Since cement particles are obtained by grinding much larger cement clinker particles, one might think that the smaller particles, which may have been ground more, would tend to be more spherical in shape. This would tend to be true for homogeneous material. On the other hand, small particles may be fragments knocked off a larger particle that were never ground much more due to their small size. Also, portland cement is not homogeneous.
Figure 3 showed an overall shape analysis for all the particles. One way to estimate the non-sphericity of an individual particle is to compute the ratio of the true surface area to the surface area of a sphere having the equivalent spherical diameter. If V is the true volume of a particle, then the equivalent spherical diameter is (6V/π)1/3, and thus the surface area of a sphere with this diameter is S = π 1/3(6V)2/3 . This surface area ratio is of course unity for a sphere. As this surface area ratio increases from one, the particle is increasingly non-spherical. Figure 4 shows this ratio, plotted against the equivalent spherical diameter, which is used as an approximate and convenient measure of particle size. While there is a lot of noise in this data, one can see that the smaller particles seem to have ratios bigger than those of the larger particles and hence are less spherical than the large particles. This can probably be attributed, as was said above, to the in homogeneous nature of portland cement, with different values of hardness for different phases.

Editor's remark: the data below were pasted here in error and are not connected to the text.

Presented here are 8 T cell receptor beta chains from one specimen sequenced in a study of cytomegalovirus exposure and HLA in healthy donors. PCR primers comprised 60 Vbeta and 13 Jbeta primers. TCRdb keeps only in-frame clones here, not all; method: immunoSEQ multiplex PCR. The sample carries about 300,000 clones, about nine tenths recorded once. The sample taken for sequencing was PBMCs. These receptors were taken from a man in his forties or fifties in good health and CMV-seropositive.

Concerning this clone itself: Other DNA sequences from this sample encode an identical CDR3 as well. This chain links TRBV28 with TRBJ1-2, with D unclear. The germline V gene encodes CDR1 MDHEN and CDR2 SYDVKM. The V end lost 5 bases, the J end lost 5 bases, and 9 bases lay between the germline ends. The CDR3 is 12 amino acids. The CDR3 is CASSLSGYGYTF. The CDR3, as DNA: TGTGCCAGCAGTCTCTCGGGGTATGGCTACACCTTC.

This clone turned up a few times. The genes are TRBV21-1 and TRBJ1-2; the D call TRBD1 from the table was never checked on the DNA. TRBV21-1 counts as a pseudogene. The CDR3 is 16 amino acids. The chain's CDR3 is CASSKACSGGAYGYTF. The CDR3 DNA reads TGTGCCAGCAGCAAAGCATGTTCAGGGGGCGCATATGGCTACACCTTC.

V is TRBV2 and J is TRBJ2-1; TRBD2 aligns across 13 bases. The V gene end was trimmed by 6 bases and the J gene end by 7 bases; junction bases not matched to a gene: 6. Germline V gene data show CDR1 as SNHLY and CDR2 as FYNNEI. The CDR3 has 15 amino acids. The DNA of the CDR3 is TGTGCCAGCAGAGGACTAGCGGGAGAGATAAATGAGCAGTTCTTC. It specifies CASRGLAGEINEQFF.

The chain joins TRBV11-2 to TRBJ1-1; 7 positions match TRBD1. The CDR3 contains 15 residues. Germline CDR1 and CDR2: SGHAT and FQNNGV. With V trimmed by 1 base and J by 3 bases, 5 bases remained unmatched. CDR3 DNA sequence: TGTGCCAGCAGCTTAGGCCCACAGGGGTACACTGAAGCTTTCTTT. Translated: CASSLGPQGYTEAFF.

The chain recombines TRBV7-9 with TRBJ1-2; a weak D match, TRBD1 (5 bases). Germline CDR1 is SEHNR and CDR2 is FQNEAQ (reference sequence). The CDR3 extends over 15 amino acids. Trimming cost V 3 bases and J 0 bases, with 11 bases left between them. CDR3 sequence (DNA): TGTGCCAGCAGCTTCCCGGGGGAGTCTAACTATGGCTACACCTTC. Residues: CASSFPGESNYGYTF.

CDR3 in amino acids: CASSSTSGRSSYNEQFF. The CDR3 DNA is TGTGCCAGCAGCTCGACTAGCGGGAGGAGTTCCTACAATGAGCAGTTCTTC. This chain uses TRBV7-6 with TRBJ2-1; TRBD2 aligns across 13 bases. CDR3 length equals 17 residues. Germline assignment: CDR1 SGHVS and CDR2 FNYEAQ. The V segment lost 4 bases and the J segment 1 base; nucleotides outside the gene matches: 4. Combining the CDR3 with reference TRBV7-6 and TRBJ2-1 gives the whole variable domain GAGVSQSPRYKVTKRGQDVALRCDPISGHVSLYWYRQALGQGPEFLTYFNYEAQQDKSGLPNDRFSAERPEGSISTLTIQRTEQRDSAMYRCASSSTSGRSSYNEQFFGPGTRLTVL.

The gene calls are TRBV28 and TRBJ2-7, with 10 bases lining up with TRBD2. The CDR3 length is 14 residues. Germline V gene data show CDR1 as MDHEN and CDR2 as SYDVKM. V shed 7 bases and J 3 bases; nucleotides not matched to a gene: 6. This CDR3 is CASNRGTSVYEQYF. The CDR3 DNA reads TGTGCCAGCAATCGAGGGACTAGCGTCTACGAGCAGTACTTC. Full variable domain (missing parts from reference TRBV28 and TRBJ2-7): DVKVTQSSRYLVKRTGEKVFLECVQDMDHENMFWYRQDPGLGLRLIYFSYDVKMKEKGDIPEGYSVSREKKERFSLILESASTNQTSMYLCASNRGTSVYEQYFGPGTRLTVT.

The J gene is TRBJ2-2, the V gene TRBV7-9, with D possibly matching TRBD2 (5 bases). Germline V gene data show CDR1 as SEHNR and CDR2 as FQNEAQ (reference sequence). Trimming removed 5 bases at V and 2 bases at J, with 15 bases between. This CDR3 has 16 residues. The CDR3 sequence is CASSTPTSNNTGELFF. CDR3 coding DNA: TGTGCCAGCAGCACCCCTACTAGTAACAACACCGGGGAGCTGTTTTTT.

Figure 4: A graph of the true surface area of each particle divided by the surface area obtained from the sphere with the equivalent spherical diameter, versus the equivalent spherical diameter.
In the CEMHYD3D model, spherical particles are randomly placed into a unit cell. The diameters of the particles follow an experimentally measured particle size distribution, and the chemical phases in each particle are statistically assigned according to experimentally measured correlation functions in 2-D. Now that we have real particle shapes, at least for the medium and larger particles, it is interesting to place real shaped particles in a model microstructure, and then statistically place within them the chemical phases as measured on real particles by scanning electron microscopy and X-ray point analysis [5 ,9].